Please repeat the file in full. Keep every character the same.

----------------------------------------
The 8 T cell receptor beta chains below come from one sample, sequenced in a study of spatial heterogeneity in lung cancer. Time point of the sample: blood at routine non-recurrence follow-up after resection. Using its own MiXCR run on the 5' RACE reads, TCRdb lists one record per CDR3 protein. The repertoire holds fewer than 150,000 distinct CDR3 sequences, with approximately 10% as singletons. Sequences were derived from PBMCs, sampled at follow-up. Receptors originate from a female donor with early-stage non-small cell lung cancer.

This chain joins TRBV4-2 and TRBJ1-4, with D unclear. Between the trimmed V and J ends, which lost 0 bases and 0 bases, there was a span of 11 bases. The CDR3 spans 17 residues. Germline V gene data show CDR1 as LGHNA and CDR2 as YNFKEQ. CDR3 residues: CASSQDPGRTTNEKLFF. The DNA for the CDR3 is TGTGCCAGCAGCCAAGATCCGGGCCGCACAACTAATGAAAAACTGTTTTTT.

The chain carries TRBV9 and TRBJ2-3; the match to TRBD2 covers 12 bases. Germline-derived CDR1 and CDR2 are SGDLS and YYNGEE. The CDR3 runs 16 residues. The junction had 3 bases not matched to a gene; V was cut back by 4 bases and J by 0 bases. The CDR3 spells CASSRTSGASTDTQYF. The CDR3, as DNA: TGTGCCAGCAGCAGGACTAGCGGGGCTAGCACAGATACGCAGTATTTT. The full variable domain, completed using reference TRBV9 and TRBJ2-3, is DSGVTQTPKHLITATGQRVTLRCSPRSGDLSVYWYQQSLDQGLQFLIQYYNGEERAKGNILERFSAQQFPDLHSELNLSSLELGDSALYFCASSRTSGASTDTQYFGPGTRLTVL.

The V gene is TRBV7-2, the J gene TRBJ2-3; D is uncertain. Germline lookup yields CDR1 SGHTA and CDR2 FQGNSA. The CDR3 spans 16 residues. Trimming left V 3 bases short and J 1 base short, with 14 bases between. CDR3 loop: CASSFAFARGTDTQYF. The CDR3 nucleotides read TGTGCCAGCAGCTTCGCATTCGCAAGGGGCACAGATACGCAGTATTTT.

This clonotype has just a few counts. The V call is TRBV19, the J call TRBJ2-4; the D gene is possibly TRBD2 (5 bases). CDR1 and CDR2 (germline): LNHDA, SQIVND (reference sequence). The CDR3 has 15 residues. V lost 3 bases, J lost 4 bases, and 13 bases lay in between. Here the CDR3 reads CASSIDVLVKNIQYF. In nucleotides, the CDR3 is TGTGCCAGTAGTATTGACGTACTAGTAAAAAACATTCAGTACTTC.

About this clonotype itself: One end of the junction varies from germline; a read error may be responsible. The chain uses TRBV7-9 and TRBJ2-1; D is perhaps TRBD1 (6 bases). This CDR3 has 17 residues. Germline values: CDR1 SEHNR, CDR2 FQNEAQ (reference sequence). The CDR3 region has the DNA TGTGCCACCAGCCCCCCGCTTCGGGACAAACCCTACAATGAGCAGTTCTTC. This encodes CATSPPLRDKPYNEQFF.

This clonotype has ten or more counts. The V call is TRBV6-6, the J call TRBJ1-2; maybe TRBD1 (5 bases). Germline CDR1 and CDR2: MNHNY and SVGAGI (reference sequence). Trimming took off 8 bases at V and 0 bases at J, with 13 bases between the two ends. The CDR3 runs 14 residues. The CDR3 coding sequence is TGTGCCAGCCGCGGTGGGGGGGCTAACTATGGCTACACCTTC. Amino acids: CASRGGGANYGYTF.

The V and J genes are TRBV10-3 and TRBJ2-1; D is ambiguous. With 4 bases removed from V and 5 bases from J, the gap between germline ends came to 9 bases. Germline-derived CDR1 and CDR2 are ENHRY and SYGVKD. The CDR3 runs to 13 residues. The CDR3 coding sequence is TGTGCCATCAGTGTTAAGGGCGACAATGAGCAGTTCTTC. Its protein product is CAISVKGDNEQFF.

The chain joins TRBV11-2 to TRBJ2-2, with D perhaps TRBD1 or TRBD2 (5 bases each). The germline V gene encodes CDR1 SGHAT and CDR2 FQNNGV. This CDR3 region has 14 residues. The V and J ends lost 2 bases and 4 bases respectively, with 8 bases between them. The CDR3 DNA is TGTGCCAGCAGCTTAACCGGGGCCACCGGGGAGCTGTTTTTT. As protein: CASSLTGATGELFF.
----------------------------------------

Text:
The 8 T cell receptor beta chains below come from one sample, sequenced in a study of spatial heterogeneity in lung cancer. Time point of the sample: blood at routine non-recurrence follow-up after resection. Using its own MiXCR run on the 5' RACE reads, TCRdb lists one record per CDR3 protein. The repertoire holds fewer than 150,000 distinct CDR3 sequences, with approximately 10% as singletons. Sequences were derived from PBMCs, sampled at follow-up. Receptors originate from a female donor with early-stage non-small cell lung cancer.

This chain joins TRBV4-2 and TRBJ1-4, with D unclear. Between the trimmed V and J ends, which lost 0 bases and 0 bases, there was a span of 11 bases. The CDR3 spans 17 residues. Germline V gene data show CDR1 as LGHNA and CDR2 as YNFKEQ. CDR3 residues: CASSQDPGRTTNEKLFF. The DNA for the CDR3 is TGTGCCAGCAGCCAAGATCCGGGCCGCACAACTAATGAAAAACTGTTTTTT.

The chain carries TRBV9 and TRBJ2-3; the match to TRBD2 covers 12 bases. Germline-derived CDR1 and CDR2 are SGDLS and YYNGEE. The CDR3 runs 16 residues. The junction had 3 bases not matched to a gene; V was cut back by 4 bases and J by 0 bases. The CDR3 spells CASSRTSGASTDTQYF. The CDR3, as DNA: TGTGCCAGCAGCAGGACTAGCGGGGCTAGCACAGATACGCAGTATTTT. The full variable domain, completed using reference TRBV9 and TRBJ2-3, is DSGVTQTPKHLITATGQRVTLRCSPRSGDLSVYWYQQSLDQGLQFLIQYYNGEERAKGNILERFSAQQFPDLHSELNLSSLELGDSALYFCASSRTSGASTDTQYFGPGTRLTVL.

The V gene is TRBV7-2, the J gene TRBJ2-3; D is uncertain. Germline lookup yields CDR1 SGHTA and CDR2 FQGNSA. The CDR3 spans 16 residues. Trimming left V 3 bases short and J 1 base short, with 14 bases between. CDR3 loop: CASSFAFARGTDTQYF. The CDR3 nucleotides read TGTGCCAGCAGCTTCGCATTCGCAAGGGGCACAGATACGCAGTATTTT.

This clonotype has just a few counts. The V call is TRBV19, the J call TRBJ2-4; the D gene is possibly TRBD2 (5 bases). CDR1 and CDR2 (germline): LNHDA, SQIVND (reference sequence). The CDR3 has 15 residues. V lost 3 bases, J lost 4 bases, and 13 bases lay in between. Here the CDR3 reads CASSIDVLVKNIQYF. In nucleotides, the CDR3 is TGTGCCAGTAGTATTGACGTACTAGTAAAAAACATTCAGTACTTC.

About this clonotype itself: One end of the junction varies from germline; a read error may be responsible. The chain uses TRBV7-9 and TRBJ2-1; D is perhaps TRBD1 (6 bases). This CDR3 has 17 residues. Germline values: CDR1 SEHNR, CDR2 FQNEAQ (reference sequence). The CDR3 region has the DNA TGTGCCACCAGCCCCCCGCTTCGGGACAAACCCTACAATGAGCAGTTCTTC. This encodes CATSPPLRDKPYNEQFF.

This clonotype has ten or more counts. The V call is TRBV6-6, the J call TRBJ1-2; maybe TRBD1 (5 bases). Germline CDR1 and CDR2: MNHNY and SVGAGI (reference sequence). Trimming took off 8 bases at V and 0 bases at J, with 13 bases between the two ends. The CDR3 runs 14 residues. The CDR3 coding sequence is TGTGCCAGCCGCGGTGGGGGGGCTAACTATGGCTACACCTTC. Amino acids: CASRGGGANYGYTF.

The V and J genes are TRBV10-3 and TRBJ2-1; D is ambiguous. With 4 bases removed from V and 5 bases from J, the gap between germline ends came to 9 bases. Germline-derived CDR1 and CDR2 are ENHRY and SYGVKD. The CDR3 runs to 13 residues. The CDR3 coding sequence is TGTGCCATCAGTGTTAAGGGCGACAATGAGCAGTTCTTC. Its protein product is CAISVKGDNEQFF.

The chain joins TRBV11-2 to TRBJ2-2, with D perhaps TRBD1 or TRBD2 (5 bases each). The germline V gene encodes CDR1 SGHAT and CDR2 FQNNGV. This CDR3 region has 14 residues. The V and J ends lost 2 bases and 4 bases respectively, with 8 bases between them. The CDR3 DNA is TGTGCCAGCAGCTTAACCGGGGCCACCGGGGAGCTGTTTTTT. As protein: CASSLTGATGELFF.